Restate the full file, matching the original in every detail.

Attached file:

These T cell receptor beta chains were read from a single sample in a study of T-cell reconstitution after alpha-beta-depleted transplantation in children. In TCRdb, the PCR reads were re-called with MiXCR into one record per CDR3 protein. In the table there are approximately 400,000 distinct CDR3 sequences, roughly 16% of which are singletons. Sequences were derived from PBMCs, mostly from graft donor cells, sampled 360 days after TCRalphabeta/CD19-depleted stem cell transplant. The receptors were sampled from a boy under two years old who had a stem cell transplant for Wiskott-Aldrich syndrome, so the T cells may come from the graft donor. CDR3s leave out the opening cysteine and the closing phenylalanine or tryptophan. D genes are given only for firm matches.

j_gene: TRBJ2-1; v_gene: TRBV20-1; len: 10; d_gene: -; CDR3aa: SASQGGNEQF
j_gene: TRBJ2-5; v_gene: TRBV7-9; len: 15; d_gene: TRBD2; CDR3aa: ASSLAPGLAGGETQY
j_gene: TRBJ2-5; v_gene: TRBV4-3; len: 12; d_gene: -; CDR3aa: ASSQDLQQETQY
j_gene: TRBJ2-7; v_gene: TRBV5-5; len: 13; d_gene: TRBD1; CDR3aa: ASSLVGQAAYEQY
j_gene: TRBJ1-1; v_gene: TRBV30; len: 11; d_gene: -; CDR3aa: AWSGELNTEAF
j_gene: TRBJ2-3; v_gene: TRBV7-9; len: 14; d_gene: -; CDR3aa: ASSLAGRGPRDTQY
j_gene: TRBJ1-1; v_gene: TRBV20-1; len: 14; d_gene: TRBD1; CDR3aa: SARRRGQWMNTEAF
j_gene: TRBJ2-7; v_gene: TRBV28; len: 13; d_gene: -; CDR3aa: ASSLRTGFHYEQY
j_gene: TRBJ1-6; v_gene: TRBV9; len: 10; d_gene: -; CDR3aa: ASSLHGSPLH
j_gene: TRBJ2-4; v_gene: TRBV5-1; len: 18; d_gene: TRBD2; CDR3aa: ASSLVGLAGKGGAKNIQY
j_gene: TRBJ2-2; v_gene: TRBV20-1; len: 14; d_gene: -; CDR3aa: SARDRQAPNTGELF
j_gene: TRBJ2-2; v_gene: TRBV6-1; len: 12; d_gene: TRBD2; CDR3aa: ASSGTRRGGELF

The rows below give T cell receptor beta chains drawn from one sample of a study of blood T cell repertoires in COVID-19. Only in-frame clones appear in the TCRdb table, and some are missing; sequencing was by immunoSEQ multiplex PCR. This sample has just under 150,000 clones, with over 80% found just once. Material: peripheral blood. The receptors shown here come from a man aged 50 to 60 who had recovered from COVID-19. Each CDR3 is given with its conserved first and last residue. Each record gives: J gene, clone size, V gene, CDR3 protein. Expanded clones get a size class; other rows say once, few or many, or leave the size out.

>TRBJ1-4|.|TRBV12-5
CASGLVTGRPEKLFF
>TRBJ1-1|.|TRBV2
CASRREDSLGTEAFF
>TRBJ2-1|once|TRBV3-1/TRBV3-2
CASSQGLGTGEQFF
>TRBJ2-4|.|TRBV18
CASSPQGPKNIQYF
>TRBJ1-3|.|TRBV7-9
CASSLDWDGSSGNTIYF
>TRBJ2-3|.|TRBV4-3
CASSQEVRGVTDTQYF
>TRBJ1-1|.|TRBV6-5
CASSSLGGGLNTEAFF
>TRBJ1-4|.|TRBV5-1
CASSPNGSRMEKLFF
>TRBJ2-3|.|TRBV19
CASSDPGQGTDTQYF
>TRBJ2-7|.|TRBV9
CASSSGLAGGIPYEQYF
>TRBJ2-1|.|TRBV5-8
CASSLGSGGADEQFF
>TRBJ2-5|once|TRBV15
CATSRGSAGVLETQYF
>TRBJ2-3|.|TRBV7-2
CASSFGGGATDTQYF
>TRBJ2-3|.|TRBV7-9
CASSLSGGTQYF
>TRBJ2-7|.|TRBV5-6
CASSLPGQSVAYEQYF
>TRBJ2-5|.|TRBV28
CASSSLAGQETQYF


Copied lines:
These T cell receptor beta chains were read from a single sample in a study of T-cell reconstitution after alpha-beta-depleted transplantation in children. In TCRdb, the PCR reads were re-called with MiXCR into one record per CDR3 protein. In the table there are approximately 400,000 distinct CDR3 sequences, roughly 16% of which are singletons. Sequences were derived from PBMCs, mostly from graft donor cells, sampled 360 days after TCRalphabeta/CD19-depleted stem cell transplant. The receptors were sampled from a boy under two years old who had a stem cell transplant for Wiskott-Aldrich syndrome, so the T cells may come from the graft donor. CDR3s leave out the opening cysteine and the closing phenylalanine or tryptophan. D genes are given only for firm matches.

j_gene: TRBJ2-1; v_gene: TRBV20-1; len: 10; d_gene: -; CDR3aa: SASQGGNEQF
j_gene: TRBJ2-5; v_gene: TRBV7-9; len: 15; d_gene: TRBD2; CDR3aa: ASSLAPGLAGGETQY
j_gene: TRBJ2-5; v_gene: TRBV4-3; len: 12; d_gene: -; CDR3aa: ASSQDLQQETQY
j_gene: TRBJ2-7; v_gene: TRBV5-5; len: 13; d_gene: TRBD1; CDR3aa: ASSLVGQAAYEQY
j_gene: TRBJ1-1; v_gene: TRBV30; len: 11; d_gene: -; CDR3aa: AWSGELNTEAF
j_gene: TRBJ2-3; v_gene: TRBV7-9; len: 14; d_gene: -; CDR3aa: ASSLAGRGPRDTQY
j_gene: TRBJ1-1; v_gene: TRBV20-1; len: 14; d_gene: TRBD1; CDR3aa: SARRRGQWMNTEAF
j_gene: TRBJ2-7; v_gene: TRBV28; len: 13; d_gene: -; CDR3aa: ASSLRTGFHYEQY
j_gene: TRBJ1-6; v_gene: TRBV9; len: 10; d_gene: -; CDR3aa: ASSLHGSPLH
j_gene: TRBJ2-4; v_gene: TRBV5-1; len: 18; d_gene: TRBD2; CDR3aa: ASSLVGLAGKGGAKNIQY
j_gene: TRBJ2-2; v_gene: TRBV20-1; len: 14; d_gene: -; CDR3aa: SARDRQAPNTGELF
j_gene: TRBJ2-2; v_gene: TRBV6-1; len: 12; d_gene: TRBD2; CDR3aa: ASSGTRRGGELF

The rows below give T cell receptor beta chains drawn from one sample of a study of blood T cell repertoires in COVID-19. Only in-frame clones appear in the TCRdb table, and some are missing; sequencing was by immunoSEQ multiplex PCR. This sample has just under 150,000 clones, with over 80% found just once. Material: peripheral blood. The receptors shown here come from a man aged 50 to 60 who had recovered from COVID-19. Each CDR3 is given with its conserved first and last residue. Each record gives: J gene, clone size, V gene, CDR3 protein. Expanded clones get a size class; other rows say once, few or many, or leave the size out.

>TRBJ1-4|.|TRBV12-5
CASGLVTGRPEKLFF
>TRBJ1-1|.|TRBV2
CASRREDSLGTEAFF
>TRBJ2-1|once|TRBV3-1/TRBV3-2
CASSQGLGTGEQFF
>TRBJ2-4|.|TRBV18
CASSPQGPKNIQYF
>TRBJ1-3|.|TRBV7-9
CASSLDWDGSSGNTIYF
>TRBJ2-3|.|TRBV4-3
CASSQEVRGVTDTQYF
>TRBJ1-1|.|TRBV6-5
CASSSLGGGLNTEAFF
>TRBJ1-4|.|TRBV5-1
CASSPNGSRMEKLFF
>TRBJ2-3|.|TRBV19
CASSDPGQGTDTQYF
>TRBJ2-7|.|TRBV9
CASSSGLAGGIPYEQYF
>TRBJ2-1|.|TRBV5-8
CASSLGSGGADEQFF
>TRBJ2-5|once|TRBV15
CATSRGSAGVLETQYF
>TRBJ2-3|.|TRBV7-2
CASSFGGGATDTQYF
>TRBJ2-3|.|TRBV7-9
CASSLSGGTQYF
>TRBJ2-7|.|TRBV5-6
CASSLPGQSVAYEQYF
>TRBJ2-5|.|TRBV28
CASSSLAGQETQYF